While filming the Olympic Peninsula quest drive, I momentarily halted its production to divert to the Strait of Juan de Fuca quest drive which is 60 miles out and 60 miles back to get back on the Olympic Peninsula drive to Cape Flattery.
I couldn’t come all the way out here and not travel over to the farthest Northwest corner of the lower 48 states which is Cape Flattery at Neah Bay on the the Makah Indian Reservation. This is my first time in all my 15 years of living in Washington state that I’ve traveled to Western Washington and to Cape Flattery.
I know – I can’t believe it either!
Lyre River Campground – Free Camping
Since it’s the end of the day, and I did quite a bit of sightseeing on the Olympic Peninsula drive, I’ve decided to stop for the night at a place I found online for some free camping, called Lyre River Campground. You only need a Washington State annual Discover Pass in order to camp there for free.
There’s very limited spots, but I thought I’d just try to see if there was anything available. It’s the middle of the week and not a holiday so my chances are better, but there’s not much out here for free so it could have turned out that it was completely full.
I snagged the last open spot and feel so fortunate there was one left; else I would have driven all the way to Neah Bay and had to, most likely, pay for a dispersed sight at an RV park.
While there I met another couple who actually built out their Mercedes Sprinter van and started on this full-time nomadic journey just 6 months after I did. We all have similar stories of having some wanderlust in us and this idea of living more simple and seeing these beautiful lands.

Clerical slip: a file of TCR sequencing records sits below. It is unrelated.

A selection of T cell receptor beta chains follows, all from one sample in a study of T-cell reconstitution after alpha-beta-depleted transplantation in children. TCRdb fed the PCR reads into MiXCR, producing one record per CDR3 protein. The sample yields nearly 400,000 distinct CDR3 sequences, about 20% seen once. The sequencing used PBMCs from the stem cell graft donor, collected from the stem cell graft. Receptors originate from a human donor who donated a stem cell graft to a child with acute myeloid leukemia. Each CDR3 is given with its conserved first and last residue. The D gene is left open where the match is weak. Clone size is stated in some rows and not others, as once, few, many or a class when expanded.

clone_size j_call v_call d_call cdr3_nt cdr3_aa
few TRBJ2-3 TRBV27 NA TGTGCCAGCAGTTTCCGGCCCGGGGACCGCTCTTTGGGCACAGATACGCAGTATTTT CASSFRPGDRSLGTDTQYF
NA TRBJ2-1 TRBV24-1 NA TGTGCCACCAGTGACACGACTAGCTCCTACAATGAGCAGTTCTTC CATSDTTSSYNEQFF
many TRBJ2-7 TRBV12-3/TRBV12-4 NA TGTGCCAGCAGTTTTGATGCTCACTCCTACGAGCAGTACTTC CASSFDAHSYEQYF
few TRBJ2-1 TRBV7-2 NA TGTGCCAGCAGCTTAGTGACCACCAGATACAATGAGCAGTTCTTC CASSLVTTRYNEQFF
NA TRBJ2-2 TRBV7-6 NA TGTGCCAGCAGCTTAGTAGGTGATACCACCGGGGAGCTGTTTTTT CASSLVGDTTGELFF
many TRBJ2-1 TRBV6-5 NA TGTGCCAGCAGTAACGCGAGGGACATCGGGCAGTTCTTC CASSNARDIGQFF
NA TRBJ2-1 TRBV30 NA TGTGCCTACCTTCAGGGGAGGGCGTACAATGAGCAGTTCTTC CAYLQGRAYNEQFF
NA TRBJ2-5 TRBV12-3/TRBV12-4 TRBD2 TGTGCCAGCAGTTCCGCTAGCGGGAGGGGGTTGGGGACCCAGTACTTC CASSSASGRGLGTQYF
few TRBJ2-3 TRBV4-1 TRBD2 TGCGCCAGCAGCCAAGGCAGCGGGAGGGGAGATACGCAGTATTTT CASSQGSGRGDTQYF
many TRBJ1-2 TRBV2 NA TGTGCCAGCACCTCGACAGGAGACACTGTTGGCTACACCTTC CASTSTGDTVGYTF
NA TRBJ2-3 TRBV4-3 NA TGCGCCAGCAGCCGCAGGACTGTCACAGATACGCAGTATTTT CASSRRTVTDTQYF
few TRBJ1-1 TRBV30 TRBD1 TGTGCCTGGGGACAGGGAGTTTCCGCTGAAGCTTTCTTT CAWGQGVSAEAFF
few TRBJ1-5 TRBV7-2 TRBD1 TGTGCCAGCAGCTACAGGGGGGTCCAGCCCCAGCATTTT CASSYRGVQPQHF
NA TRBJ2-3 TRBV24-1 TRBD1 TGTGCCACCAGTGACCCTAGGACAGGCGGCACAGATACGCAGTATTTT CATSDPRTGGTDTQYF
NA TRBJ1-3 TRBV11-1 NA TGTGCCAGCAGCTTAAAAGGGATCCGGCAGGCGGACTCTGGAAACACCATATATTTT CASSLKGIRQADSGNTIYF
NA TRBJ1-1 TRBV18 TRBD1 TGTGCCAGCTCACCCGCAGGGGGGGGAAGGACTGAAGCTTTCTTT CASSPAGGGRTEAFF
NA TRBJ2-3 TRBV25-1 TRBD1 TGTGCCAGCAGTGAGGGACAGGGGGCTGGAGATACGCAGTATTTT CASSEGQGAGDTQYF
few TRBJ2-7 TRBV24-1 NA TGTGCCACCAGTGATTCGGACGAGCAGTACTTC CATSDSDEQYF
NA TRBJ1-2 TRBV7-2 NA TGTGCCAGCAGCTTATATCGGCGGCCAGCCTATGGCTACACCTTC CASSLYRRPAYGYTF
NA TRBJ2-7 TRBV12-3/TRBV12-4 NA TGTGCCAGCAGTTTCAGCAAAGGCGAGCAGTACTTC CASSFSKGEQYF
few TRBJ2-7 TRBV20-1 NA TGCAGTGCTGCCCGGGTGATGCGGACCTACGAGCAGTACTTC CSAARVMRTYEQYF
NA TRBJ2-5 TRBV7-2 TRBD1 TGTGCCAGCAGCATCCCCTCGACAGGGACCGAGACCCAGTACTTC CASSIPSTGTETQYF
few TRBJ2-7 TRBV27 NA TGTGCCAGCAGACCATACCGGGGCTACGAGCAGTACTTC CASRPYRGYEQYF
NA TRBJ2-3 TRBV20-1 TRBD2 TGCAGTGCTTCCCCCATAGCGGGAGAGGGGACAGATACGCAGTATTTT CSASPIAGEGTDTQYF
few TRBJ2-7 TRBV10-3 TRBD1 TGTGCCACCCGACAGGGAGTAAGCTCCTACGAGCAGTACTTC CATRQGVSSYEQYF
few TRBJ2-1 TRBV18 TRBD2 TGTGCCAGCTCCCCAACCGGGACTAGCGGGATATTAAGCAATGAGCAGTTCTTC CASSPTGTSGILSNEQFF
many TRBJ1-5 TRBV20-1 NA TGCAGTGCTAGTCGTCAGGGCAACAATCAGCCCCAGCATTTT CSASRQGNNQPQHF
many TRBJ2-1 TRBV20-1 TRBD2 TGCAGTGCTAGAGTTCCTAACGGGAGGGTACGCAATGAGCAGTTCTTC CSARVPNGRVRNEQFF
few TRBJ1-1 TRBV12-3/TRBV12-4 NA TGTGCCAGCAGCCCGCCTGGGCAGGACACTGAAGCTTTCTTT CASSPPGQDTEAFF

They also work from the road and just roam where they want. They told me this story of how they found a place in Oregon to have lunch and then they were going to keep traveling north, but ended up staying three weeks.
We do that sometimes.
We get to a place, fall in love, wander around and explore, and then move on.
I guess that’s one of the perks of having your house with you all the time.
Preparing the Camper Van for Travel
Well, I thought I was going to get up early and drive to Neah Bay and Cape Flattery; however I must have been really tired because I woke up and it was 8 am. Of course I was trying to work last night, but the Internet connection at my spot was awful. Even the cell booster wasn’t boosting enough.
After walking Lily and making a strong cup of coffee I prepared the van for travel, you know like:
- Taking the front window shades off and storing.
- Making sure the drawers were all latched, because I keep forgetting this one until I turn a corner and the drawer comes flying out.
- Safely securing the Berkey water filter. Thankfully I’ve NEVER forgotten this one, because spilled water all over the RV would be, well, just awful and painful to clean up.
- All windows are shut.
- Fantastic fan in the bathroom is closed.
- Water pump is off.
- Inverter is off.